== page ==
Back to your question: What is the underworld in my book? In the beginning, I had a straightforward definition: it was a mine, or a pit dug into the earth, or a subway, or a tunnel. As I was writing, however, I realized that one of the most interesting aspects of the world that humans have constructed on the surface of the earth is the creation of mock or artificial underworlds in the sense of places that are meant to exclude organic life, where everything is meant to be a creation of human artifice rather than given from the larger universe. A shopping mall, for example, can serve as a model of a technological environment (a term Mumford didn’t use, but that I find useful) even if it isn’t literally underground.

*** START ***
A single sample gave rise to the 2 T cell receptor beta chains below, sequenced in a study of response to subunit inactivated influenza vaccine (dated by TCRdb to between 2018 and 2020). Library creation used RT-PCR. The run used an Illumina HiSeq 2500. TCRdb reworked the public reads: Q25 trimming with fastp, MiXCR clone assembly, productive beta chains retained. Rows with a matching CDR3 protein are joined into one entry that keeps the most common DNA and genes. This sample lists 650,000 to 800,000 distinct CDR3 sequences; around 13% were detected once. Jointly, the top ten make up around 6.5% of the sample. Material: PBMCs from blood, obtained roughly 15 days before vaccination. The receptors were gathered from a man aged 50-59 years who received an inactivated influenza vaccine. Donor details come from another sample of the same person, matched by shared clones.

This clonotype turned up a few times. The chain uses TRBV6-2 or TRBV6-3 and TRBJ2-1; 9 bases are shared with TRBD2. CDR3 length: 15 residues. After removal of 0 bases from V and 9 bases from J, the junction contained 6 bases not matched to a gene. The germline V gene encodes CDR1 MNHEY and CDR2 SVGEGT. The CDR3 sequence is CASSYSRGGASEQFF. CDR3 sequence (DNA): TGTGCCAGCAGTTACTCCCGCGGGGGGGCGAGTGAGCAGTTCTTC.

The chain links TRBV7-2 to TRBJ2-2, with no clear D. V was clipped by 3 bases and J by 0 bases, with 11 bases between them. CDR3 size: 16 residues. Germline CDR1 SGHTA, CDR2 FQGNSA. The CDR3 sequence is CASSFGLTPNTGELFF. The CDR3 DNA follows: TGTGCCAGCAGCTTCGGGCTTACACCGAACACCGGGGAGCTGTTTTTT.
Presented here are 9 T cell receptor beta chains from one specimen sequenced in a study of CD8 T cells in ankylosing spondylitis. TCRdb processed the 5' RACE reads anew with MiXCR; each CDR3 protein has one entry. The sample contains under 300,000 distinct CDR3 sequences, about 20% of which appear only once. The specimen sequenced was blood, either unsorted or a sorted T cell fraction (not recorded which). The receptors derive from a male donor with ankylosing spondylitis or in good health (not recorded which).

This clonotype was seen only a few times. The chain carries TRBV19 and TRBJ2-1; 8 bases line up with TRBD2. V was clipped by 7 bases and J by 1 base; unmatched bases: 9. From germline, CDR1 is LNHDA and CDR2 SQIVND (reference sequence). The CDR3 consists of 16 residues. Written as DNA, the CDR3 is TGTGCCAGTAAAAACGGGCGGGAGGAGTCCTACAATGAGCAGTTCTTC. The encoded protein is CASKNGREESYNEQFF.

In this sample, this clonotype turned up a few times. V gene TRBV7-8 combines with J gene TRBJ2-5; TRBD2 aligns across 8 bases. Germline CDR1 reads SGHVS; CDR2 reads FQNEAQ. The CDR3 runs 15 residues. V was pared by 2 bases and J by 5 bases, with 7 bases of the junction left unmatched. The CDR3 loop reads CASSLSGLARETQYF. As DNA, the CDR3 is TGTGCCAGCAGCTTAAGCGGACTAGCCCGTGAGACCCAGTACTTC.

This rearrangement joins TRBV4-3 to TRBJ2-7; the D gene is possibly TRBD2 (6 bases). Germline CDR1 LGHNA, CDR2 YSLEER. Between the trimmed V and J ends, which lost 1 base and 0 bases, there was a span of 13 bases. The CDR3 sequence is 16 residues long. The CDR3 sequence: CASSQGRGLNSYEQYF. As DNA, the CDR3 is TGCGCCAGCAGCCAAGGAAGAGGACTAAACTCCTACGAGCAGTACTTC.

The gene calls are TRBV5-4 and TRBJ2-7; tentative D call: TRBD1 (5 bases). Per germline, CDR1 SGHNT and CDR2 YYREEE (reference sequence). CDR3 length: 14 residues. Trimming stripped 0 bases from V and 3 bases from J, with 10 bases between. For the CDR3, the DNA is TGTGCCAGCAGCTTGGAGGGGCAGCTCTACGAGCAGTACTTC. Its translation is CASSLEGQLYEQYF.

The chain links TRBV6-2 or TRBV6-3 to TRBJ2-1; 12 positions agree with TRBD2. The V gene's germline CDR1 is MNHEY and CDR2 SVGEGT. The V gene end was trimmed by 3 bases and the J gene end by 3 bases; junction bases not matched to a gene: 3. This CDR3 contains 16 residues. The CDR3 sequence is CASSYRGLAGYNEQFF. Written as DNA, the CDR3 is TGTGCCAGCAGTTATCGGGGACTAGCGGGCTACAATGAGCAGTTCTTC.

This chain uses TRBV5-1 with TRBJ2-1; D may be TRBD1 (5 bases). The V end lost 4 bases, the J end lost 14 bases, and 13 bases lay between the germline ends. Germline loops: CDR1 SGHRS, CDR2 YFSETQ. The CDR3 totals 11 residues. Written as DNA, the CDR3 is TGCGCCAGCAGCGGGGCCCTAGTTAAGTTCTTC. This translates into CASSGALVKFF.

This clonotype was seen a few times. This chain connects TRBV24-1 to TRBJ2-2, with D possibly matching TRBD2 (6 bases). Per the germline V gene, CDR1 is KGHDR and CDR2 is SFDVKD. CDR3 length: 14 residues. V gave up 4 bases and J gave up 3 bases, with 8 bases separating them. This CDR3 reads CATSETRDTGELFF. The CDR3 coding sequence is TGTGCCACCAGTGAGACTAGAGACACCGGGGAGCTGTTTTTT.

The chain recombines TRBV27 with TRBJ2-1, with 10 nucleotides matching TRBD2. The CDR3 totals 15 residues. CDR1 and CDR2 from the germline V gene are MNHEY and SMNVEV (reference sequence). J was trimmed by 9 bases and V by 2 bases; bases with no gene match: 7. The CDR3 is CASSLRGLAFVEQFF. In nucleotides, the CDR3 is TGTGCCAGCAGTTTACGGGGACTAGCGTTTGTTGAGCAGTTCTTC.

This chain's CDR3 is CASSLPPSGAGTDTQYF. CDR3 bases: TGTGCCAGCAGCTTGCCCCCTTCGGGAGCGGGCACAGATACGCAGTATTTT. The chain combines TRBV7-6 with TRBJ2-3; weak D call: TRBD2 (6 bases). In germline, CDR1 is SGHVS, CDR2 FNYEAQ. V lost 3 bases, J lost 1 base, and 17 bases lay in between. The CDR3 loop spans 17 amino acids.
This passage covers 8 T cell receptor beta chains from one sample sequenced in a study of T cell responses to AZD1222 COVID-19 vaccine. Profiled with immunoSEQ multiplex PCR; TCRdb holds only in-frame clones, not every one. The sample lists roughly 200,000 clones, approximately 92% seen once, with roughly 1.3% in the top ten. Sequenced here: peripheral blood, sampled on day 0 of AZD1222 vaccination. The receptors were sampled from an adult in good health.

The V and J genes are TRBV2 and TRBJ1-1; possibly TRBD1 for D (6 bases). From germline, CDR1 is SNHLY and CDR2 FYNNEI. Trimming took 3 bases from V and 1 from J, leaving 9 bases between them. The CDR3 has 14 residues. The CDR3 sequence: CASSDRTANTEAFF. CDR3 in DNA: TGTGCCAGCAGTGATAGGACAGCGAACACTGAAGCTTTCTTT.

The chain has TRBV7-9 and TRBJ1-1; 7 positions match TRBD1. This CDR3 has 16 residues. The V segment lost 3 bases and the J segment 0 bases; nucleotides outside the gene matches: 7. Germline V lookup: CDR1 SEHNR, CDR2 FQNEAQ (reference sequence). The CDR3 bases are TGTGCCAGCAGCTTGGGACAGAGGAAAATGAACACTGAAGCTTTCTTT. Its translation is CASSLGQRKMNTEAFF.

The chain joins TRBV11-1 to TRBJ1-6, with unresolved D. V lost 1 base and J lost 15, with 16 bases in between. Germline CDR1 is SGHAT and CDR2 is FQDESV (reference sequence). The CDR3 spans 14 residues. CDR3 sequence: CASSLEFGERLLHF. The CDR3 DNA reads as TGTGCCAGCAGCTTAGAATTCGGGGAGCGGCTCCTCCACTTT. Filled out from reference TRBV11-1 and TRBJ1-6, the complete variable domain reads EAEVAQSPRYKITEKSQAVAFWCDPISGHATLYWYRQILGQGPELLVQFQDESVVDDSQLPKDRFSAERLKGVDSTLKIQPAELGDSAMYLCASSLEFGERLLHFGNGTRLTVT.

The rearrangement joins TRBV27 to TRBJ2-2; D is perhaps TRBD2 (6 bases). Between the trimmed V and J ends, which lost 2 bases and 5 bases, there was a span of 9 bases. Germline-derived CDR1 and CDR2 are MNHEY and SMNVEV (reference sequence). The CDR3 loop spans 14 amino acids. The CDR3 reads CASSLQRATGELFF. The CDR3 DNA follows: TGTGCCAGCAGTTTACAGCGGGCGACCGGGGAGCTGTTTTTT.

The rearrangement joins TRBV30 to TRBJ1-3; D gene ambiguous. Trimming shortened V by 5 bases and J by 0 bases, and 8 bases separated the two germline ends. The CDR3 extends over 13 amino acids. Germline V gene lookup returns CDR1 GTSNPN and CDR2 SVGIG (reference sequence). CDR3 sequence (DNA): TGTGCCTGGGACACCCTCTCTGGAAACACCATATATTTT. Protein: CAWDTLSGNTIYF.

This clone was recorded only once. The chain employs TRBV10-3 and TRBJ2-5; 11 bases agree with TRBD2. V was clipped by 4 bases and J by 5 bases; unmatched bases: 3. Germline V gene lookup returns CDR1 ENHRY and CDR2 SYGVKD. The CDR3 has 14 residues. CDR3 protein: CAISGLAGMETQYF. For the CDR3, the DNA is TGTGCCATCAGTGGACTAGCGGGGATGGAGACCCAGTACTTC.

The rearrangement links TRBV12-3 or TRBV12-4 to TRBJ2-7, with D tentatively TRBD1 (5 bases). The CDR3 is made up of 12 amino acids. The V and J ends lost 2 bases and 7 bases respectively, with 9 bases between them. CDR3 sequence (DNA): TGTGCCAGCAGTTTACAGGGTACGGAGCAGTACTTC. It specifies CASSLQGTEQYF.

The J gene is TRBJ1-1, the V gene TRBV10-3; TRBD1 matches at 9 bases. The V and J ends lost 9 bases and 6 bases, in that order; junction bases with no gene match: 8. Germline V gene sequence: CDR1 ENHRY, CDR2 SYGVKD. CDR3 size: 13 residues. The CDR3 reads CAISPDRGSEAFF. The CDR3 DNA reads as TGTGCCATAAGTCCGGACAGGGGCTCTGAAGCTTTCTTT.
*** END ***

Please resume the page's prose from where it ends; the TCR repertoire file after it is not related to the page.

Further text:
But most of all I try to expand the concept of the underground from the earth to the sky. I end the book by comparing environmental consciousness with subterranean consciousness, pointing out that the real surface of the planet is the upper edge of the atmosphere. Our earthly home is everything below the frigid and uninhabitable realm of outer space, and so in a sense we have always lived below the surface of the planet, in a closed, finite environment.

more from Cabinet here.